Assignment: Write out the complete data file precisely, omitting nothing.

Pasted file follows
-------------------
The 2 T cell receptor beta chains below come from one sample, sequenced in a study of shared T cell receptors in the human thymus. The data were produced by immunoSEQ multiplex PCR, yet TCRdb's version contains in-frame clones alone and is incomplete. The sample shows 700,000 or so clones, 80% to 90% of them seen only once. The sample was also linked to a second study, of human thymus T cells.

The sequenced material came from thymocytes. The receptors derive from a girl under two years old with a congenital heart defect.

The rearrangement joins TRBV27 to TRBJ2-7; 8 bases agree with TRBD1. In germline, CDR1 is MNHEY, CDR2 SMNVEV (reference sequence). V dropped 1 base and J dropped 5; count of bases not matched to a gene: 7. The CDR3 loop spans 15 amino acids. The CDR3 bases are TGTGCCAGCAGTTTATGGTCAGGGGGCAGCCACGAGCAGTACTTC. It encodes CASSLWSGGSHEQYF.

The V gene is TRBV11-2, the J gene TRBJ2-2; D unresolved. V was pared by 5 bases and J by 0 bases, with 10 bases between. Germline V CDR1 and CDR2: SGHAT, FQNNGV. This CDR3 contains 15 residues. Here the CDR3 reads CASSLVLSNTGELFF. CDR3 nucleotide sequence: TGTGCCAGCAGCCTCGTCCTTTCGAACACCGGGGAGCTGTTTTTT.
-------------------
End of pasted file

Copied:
The 2 T cell receptor beta chains below come from one sample, sequenced in a study of shared T cell receptors in the human thymus. The data were produced by immunoSEQ multiplex PCR, yet TCRdb's version contains in-frame clones alone and is incomplete. The sample shows 700,000 or so clones, 80% to 90% of them seen only once. The sample was also linked to a second study, of human thymus T cells.

The sequenced material came from thymocytes. The receptors derive from a girl under two years old with a congenital heart defect.

The rearrangement joins TRBV27 to TRBJ2-7; 8 bases agree with TRBD1. In germline, CDR1 is MNHEY, CDR2 SMNVEV (reference sequence). V dropped 1 base and J dropped 5; count of bases not matched to a gene: 7. The CDR3 loop spans 15 amino acids. The CDR3 bases are TGTGCCAGCAGTTTATGGTCAGGGGGCAGCCACGAGCAGTACTTC. It encodes CASSLWSGGSHEQYF.

The V gene is TRBV11-2, the J gene TRBJ2-2; D unresolved. V was pared by 5 bases and J by 0 bases, with 10 bases between. Germline V CDR1 and CDR2: SGHAT, FQNNGV. This CDR3 contains 15 residues. Here the CDR3 reads CASSLVLSNTGELFF. CDR3 nucleotide sequence: TGTGCCAGCAGCCTCGTCCTTTCGAACACCGGGGAGCTGTTTTTT.